The officiant will then address the couple, emphasizing the significance of the responsibilities of marriage and vows in which the couple is about to take.
After the officiant has introduced the ceremony, he or she will say a charge to the bride and groom. This is a reminder of the meaningfulness of the vows they are about to exchange and the journey they are about to embark upon together. Once again, this may have a religious twist depending on the type of ceremony taking place.
Exchange Of Vows
The wedding vows to provide the couple with a great opportunity to add a personal touch to the ceremony. Couples may choose to write their vows to each other, exchange how they first met and reflect on their relationship or use the traditional phrasing guided by the officiant. This is your opportunity to make a special promise to your love, so plan how you wish to express this feeling in advance.
Once the officiant has finished, it’s time for the couple to get involved by saying their wedding vows. Whether you go with pre-written vows or something from the heart is your call. Remember that this is the time in the wedding ceremony structure to express your love and make some promises to your future spouse. If you need some tips on penning your vows, we’ve got your back.
Right after the vows comes the ring exchange. The officiant will prompt the ring bearer to present the rings. Typically, you will say “With this ring, I thee wed…”. Remember to place the ring on your partner’s left hand, as this side is closer to the heart. The bride’s wedding band will be placed on the same finger as the engagement ring.
Now it’s time to upgrade your engagement ring with a slightly less flashy new model. The officiant will begin this phase of the ceremony by asking one party to place a ring on the other’s finger (and then vice versa). The couple usually accompanies the exchanging of their brand new wedding bands with the phrase, “with this ring, I thee wed”.
An optional element in the wedding ceremony structure is the inclusion of a unifying ritual such as a candle lighting, wine box, tree planting or sand ceremony as a symbol of the unification of the couple into a new entity. Keep in mind that there are no real rules as to who should be involved in the ceremony. Some couples choose to include their officiant or celebrant, while others choose to bring in their children or parents to show the bonding of the two families.
Pronouncement Of Marriage
Once the rings have been properly placed, the officiant will pronounce you and your love husband and wife. Now it’s time to seal the deal officially.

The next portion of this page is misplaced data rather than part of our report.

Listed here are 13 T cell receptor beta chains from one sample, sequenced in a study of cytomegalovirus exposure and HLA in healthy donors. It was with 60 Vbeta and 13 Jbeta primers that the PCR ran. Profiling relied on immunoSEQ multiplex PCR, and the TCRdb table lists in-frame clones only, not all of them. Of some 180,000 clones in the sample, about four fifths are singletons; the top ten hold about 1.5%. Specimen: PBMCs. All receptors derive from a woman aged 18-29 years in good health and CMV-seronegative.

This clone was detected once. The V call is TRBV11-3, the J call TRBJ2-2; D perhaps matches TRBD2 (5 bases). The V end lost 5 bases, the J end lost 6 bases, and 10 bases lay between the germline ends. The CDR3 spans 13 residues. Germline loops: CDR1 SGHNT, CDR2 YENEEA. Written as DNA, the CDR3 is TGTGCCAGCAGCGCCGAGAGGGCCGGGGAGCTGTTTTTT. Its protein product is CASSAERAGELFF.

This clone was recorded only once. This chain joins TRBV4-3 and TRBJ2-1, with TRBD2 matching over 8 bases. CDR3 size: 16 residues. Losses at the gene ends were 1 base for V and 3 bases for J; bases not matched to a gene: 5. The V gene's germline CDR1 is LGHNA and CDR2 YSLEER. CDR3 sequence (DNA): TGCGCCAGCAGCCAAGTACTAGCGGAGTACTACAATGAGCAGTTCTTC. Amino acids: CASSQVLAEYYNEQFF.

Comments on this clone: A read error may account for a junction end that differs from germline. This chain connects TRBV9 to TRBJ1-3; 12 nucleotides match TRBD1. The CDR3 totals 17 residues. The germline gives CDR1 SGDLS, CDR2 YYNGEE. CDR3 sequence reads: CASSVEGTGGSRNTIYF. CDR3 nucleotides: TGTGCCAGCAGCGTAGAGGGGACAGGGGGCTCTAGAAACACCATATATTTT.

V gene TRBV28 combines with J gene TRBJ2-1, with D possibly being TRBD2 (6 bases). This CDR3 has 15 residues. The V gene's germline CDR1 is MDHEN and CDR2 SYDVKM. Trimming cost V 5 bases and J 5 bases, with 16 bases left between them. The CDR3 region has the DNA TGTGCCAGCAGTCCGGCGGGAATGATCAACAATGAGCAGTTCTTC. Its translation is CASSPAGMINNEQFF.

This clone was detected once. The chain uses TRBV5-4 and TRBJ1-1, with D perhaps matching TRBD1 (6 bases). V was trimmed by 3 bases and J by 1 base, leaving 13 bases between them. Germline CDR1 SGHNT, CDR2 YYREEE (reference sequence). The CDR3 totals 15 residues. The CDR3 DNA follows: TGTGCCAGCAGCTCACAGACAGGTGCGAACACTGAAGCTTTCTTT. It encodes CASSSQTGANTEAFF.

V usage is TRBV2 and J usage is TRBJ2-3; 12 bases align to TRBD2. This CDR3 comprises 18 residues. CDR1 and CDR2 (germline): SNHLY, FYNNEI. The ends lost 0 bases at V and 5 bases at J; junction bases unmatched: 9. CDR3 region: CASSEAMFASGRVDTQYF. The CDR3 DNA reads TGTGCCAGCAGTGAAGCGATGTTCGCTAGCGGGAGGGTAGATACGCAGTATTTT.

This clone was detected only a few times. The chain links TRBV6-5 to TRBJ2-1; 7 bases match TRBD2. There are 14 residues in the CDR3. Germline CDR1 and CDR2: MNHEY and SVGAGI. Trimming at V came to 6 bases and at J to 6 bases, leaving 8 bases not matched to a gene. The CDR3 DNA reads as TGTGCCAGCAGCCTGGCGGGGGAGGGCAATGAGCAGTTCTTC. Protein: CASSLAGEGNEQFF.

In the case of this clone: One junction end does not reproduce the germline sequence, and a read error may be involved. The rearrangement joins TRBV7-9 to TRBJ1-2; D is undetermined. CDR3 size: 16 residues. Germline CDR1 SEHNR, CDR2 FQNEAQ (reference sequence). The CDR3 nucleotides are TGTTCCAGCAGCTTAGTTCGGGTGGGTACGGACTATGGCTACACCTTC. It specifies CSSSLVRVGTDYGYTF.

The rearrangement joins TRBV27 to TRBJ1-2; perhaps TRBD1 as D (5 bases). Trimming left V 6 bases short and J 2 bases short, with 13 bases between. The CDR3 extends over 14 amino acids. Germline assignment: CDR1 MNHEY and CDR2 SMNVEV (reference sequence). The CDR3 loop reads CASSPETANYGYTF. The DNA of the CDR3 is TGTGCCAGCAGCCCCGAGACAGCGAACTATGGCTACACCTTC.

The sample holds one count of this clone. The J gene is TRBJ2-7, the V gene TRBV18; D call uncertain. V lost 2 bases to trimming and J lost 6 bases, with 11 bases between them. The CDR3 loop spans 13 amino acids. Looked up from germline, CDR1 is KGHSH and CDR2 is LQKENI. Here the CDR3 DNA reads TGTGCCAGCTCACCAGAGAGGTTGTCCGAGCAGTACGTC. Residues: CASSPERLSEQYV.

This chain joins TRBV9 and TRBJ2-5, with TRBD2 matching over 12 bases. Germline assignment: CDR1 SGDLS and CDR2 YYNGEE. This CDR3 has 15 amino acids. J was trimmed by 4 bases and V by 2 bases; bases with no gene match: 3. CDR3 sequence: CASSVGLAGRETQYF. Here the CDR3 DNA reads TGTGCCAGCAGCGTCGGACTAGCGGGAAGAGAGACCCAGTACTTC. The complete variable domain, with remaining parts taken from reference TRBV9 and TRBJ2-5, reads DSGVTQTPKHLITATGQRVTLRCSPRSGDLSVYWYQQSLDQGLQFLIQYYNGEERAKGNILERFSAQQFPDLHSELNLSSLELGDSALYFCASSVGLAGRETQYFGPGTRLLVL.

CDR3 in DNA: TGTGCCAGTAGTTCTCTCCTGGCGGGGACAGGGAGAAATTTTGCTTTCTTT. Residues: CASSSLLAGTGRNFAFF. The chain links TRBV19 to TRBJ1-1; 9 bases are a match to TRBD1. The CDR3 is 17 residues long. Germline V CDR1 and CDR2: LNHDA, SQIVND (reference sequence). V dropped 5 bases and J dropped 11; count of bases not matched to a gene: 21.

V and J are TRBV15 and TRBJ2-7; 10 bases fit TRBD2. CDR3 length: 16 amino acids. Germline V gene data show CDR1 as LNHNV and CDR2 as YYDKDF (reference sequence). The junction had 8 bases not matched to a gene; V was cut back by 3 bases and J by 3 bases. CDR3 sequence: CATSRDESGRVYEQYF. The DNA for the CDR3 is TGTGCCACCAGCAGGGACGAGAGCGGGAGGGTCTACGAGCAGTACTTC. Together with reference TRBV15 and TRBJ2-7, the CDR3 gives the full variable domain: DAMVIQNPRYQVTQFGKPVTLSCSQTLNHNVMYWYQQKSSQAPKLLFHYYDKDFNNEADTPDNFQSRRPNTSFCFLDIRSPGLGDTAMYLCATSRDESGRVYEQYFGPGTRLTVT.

Congratulations! You’re almost officially hitched. At this point, the officiant will state something along the lines of “by the power vested in me, I now pronounce you husband and wife” and the deal is sealed.
Next comes the most anticipated moment of the whole ceremony. The officiant will say “You may now kiss the bride”. Some grooms will choose to dip their bride as they kiss them or lift them off their feet in a warm embrace. No matter what you and your partner choose to do, it will be a magical moment and a must-have wedding photo that you’ll look back on for the rest of your life.
Your officiant will then say “you may now kiss one another”. This is your cue to celebrate your nuptials with a smooch. This is your first kiss as husband and wife so be as dramatic as you want (just remember that your family is watching). This is one of the money shots for your wedding album, so make sure your photographer gets it!
Next is the paperwork portion of the wedding ceremony structure: the signing of the marriage license. Though you’re probably busy soaring off on cloud nine, you’ll need to get that document signed to make your union legal. The ceremony will briefly break so that you, your two witnesses and your officiant can sign the papers. Then it’s time to wrap up your ceremony and move onto the reception to party!
Some couples opt to have a unity ceremony after the first kiss. Some unity ceremony ideas include the mixing of two different colours of sand or water to symbolize two becoming one or a candle lighting.
The officiant will end the ceremony with a few closing words. For a religious ceremony, he or she will also include a blessing for the couple to have a long and happy marriage.
Think of these as the credits to your wedding. The officiant will close out the ceremony with a few words and congratulations to the happily married couple.